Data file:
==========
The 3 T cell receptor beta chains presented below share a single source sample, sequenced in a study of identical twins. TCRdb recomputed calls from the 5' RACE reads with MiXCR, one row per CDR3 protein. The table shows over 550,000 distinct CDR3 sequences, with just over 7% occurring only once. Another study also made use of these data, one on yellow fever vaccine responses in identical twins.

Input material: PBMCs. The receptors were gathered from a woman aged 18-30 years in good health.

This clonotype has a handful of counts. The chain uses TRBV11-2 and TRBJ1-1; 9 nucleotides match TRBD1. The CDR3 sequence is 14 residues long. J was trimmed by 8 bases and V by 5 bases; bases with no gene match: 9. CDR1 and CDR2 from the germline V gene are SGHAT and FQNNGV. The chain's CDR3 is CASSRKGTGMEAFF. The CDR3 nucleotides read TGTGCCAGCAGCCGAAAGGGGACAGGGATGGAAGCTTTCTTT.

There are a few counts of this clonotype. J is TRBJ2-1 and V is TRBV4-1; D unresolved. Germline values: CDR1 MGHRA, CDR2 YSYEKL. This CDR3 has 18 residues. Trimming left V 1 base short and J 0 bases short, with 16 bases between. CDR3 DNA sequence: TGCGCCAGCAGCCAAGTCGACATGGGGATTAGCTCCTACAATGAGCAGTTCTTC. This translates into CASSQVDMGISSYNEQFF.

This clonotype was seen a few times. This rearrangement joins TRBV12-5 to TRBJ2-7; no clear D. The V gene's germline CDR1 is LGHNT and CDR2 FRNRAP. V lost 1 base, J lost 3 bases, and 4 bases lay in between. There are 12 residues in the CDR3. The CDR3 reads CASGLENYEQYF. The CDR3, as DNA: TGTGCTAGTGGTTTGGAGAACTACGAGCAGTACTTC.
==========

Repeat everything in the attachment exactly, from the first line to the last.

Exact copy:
The 3 T cell receptor beta chains presented below share a single source sample, sequenced in a study of identical twins. TCRdb recomputed calls from the 5' RACE reads with MiXCR, one row per CDR3 protein. The table shows over 550,000 distinct CDR3 sequences, with just over 7% occurring only once. Another study also made use of these data, one on yellow fever vaccine responses in identical twins.

Input material: PBMCs. The receptors were gathered from a woman aged 18-30 years in good health.

This clonotype has a handful of counts. The chain uses TRBV11-2 and TRBJ1-1; 9 nucleotides match TRBD1. The CDR3 sequence is 14 residues long. J was trimmed by 8 bases and V by 5 bases; bases with no gene match: 9. CDR1 and CDR2 from the germline V gene are SGHAT and FQNNGV. The chain's CDR3 is CASSRKGTGMEAFF. The CDR3 nucleotides read TGTGCCAGCAGCCGAAAGGGGACAGGGATGGAAGCTTTCTTT.

There are a few counts of this clonotype. J is TRBJ2-1 and V is TRBV4-1; D unresolved. Germline values: CDR1 MGHRA, CDR2 YSYEKL. This CDR3 has 18 residues. Trimming left V 1 base short and J 0 bases short, with 16 bases between. CDR3 DNA sequence: TGCGCCAGCAGCCAAGTCGACATGGGGATTAGCTCCTACAATGAGCAGTTCTTC. This translates into CASSQVDMGISSYNEQFF.

This clonotype was seen a few times. This rearrangement joins TRBV12-5 to TRBJ2-7; no clear D. The V gene's germline CDR1 is LGHNT and CDR2 FRNRAP. V lost 1 base, J lost 3 bases, and 4 bases lay in between. There are 12 residues in the CDR3. The CDR3 reads CASGLENYEQYF. The CDR3, as DNA: TGTGCTAGTGGTTTGGAGAACTACGAGCAGTACTTC.